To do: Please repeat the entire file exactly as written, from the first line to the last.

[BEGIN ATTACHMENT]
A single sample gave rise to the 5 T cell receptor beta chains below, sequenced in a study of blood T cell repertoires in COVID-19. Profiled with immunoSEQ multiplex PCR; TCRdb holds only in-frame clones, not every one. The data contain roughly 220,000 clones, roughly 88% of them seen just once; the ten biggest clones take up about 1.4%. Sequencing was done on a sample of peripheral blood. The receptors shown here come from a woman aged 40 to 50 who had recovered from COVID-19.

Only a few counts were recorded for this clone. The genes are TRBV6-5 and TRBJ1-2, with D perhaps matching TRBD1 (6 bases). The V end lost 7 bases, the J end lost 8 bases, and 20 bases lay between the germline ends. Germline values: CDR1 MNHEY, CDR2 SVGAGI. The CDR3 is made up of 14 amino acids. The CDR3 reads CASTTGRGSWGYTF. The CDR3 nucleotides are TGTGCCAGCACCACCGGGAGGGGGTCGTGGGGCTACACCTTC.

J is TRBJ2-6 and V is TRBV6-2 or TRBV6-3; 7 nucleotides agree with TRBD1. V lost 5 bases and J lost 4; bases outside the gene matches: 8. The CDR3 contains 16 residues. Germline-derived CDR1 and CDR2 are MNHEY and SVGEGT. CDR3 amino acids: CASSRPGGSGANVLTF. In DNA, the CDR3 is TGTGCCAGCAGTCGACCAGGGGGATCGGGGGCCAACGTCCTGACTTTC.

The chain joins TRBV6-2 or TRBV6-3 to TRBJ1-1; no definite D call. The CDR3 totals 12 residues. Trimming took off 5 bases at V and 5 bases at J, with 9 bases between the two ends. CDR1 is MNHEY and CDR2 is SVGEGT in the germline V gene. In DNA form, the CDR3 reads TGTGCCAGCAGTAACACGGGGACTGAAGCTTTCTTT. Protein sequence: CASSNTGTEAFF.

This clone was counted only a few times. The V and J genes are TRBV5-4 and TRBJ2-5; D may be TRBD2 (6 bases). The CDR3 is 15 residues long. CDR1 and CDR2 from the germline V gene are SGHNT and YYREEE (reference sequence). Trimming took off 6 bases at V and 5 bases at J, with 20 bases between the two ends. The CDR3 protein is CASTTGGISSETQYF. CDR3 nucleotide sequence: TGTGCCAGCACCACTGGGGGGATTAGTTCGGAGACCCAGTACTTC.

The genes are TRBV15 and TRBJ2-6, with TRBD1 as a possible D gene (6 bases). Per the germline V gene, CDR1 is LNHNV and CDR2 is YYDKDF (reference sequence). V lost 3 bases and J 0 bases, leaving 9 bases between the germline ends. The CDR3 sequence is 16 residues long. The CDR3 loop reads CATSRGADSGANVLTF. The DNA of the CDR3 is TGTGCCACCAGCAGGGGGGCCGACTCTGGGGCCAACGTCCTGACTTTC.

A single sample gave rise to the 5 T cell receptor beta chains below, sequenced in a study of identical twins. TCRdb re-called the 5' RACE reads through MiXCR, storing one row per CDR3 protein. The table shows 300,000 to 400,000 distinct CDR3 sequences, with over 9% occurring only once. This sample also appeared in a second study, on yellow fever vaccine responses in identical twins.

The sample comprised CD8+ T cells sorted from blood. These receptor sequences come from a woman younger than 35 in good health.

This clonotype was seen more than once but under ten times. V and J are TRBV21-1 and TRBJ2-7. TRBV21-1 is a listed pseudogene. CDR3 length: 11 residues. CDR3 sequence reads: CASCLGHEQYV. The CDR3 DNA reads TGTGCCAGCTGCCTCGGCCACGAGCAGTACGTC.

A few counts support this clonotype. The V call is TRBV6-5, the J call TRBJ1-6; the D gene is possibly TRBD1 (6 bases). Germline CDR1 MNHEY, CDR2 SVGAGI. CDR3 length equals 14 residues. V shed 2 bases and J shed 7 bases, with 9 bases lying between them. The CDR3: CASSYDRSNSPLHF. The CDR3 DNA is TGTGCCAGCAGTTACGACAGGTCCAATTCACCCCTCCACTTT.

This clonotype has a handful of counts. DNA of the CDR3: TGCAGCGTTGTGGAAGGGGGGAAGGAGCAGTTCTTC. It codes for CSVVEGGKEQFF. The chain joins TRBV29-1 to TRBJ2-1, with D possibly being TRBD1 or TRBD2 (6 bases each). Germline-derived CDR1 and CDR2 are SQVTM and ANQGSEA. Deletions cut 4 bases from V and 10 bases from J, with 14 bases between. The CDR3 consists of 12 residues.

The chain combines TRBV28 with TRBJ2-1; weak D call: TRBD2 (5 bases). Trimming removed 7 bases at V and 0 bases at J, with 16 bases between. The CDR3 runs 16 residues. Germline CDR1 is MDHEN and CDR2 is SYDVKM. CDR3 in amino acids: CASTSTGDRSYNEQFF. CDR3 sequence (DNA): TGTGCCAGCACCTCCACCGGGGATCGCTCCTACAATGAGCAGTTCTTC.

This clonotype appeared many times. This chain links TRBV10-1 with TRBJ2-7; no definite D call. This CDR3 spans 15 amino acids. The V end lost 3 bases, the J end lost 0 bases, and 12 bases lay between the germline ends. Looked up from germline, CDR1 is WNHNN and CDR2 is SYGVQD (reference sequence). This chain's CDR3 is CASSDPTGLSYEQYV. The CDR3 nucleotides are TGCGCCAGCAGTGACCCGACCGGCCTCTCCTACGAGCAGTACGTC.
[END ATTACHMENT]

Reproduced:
A single sample gave rise to the 5 T cell receptor beta chains below, sequenced in a study of blood T cell repertoires in COVID-19. Profiled with immunoSEQ multiplex PCR; TCRdb holds only in-frame clones, not every one. The data contain roughly 220,000 clones, roughly 88% of them seen just once; the ten biggest clones take up about 1.4%. Sequencing was done on a sample of peripheral blood. The receptors shown here come from a woman aged 40 to 50 who had recovered from COVID-19.

Only a few counts were recorded for this clone. The genes are TRBV6-5 and TRBJ1-2, with D perhaps matching TRBD1 (6 bases). The V end lost 7 bases, the J end lost 8 bases, and 20 bases lay between the germline ends. Germline values: CDR1 MNHEY, CDR2 SVGAGI. The CDR3 is made up of 14 amino acids. The CDR3 reads CASTTGRGSWGYTF. The CDR3 nucleotides are TGTGCCAGCACCACCGGGAGGGGGTCGTGGGGCTACACCTTC.

J is TRBJ2-6 and V is TRBV6-2 or TRBV6-3; 7 nucleotides agree with TRBD1. V lost 5 bases and J lost 4; bases outside the gene matches: 8. The CDR3 contains 16 residues. Germline-derived CDR1 and CDR2 are MNHEY and SVGEGT. CDR3 amino acids: CASSRPGGSGANVLTF. In DNA, the CDR3 is TGTGCCAGCAGTCGACCAGGGGGATCGGGGGCCAACGTCCTGACTTTC.

The chain joins TRBV6-2 or TRBV6-3 to TRBJ1-1; no definite D call. The CDR3 totals 12 residues. Trimming took off 5 bases at V and 5 bases at J, with 9 bases between the two ends. CDR1 is MNHEY and CDR2 is SVGEGT in the germline V gene. In DNA form, the CDR3 reads TGTGCCAGCAGTAACACGGGGACTGAAGCTTTCTTT. Protein sequence: CASSNTGTEAFF.

This clone was counted only a few times. The V and J genes are TRBV5-4 and TRBJ2-5; D may be TRBD2 (6 bases). The CDR3 is 15 residues long. CDR1 and CDR2 from the germline V gene are SGHNT and YYREEE (reference sequence). Trimming took off 6 bases at V and 5 bases at J, with 20 bases between the two ends. The CDR3 protein is CASTTGGISSETQYF. CDR3 nucleotide sequence: TGTGCCAGCACCACTGGGGGGATTAGTTCGGAGACCCAGTACTTC.

The genes are TRBV15 and TRBJ2-6, with TRBD1 as a possible D gene (6 bases). Per the germline V gene, CDR1 is LNHNV and CDR2 is YYDKDF (reference sequence). V lost 3 bases and J 0 bases, leaving 9 bases between the germline ends. The CDR3 sequence is 16 residues long. The CDR3 loop reads CATSRGADSGANVLTF. The DNA of the CDR3 is TGTGCCACCAGCAGGGGGGCCGACTCTGGGGCCAACGTCCTGACTTTC.

A single sample gave rise to the 5 T cell receptor beta chains below, sequenced in a study of identical twins. TCRdb re-called the 5' RACE reads through MiXCR, storing one row per CDR3 protein. The table shows 300,000 to 400,000 distinct CDR3 sequences, with over 9% occurring only once. This sample also appeared in a second study, on yellow fever vaccine responses in identical twins.

The sample comprised CD8+ T cells sorted from blood. These receptor sequences come from a woman younger than 35 in good health.

This clonotype was seen more than once but under ten times. V and J are TRBV21-1 and TRBJ2-7. TRBV21-1 is a listed pseudogene. CDR3 length: 11 residues. CDR3 sequence reads: CASCLGHEQYV. The CDR3 DNA reads TGTGCCAGCTGCCTCGGCCACGAGCAGTACGTC.

A few counts support this clonotype. The V call is TRBV6-5, the J call TRBJ1-6; the D gene is possibly TRBD1 (6 bases). Germline CDR1 MNHEY, CDR2 SVGAGI. CDR3 length equals 14 residues. V shed 2 bases and J shed 7 bases, with 9 bases lying between them. The CDR3: CASSYDRSNSPLHF. The CDR3 DNA is TGTGCCAGCAGTTACGACAGGTCCAATTCACCCCTCCACTTT.

This clonotype has a handful of counts. DNA of the CDR3: TGCAGCGTTGTGGAAGGGGGGAAGGAGCAGTTCTTC. It codes for CSVVEGGKEQFF. The chain joins TRBV29-1 to TRBJ2-1, with D possibly being TRBD1 or TRBD2 (6 bases each). Germline-derived CDR1 and CDR2 are SQVTM and ANQGSEA. Deletions cut 4 bases from V and 10 bases from J, with 14 bases between. The CDR3 consists of 12 residues.

The chain combines TRBV28 with TRBJ2-1; weak D call: TRBD2 (5 bases). Trimming removed 7 bases at V and 0 bases at J, with 16 bases between. The CDR3 runs 16 residues. Germline CDR1 is MDHEN and CDR2 is SYDVKM. CDR3 in amino acids: CASTSTGDRSYNEQFF. CDR3 sequence (DNA): TGTGCCAGCACCTCCACCGGGGATCGCTCCTACAATGAGCAGTTCTTC.

This clonotype appeared many times. This chain links TRBV10-1 with TRBJ2-7; no definite D call. This CDR3 spans 15 amino acids. The V end lost 3 bases, the J end lost 0 bases, and 12 bases lay between the germline ends. Looked up from germline, CDR1 is WNHNN and CDR2 is SYGVQD (reference sequence). This chain's CDR3 is CASSDPTGLSYEQYV. The CDR3 nucleotides are TGCGCCAGCAGTGACCCGACCGGCCTCTCCTACGAGCAGTACGTC.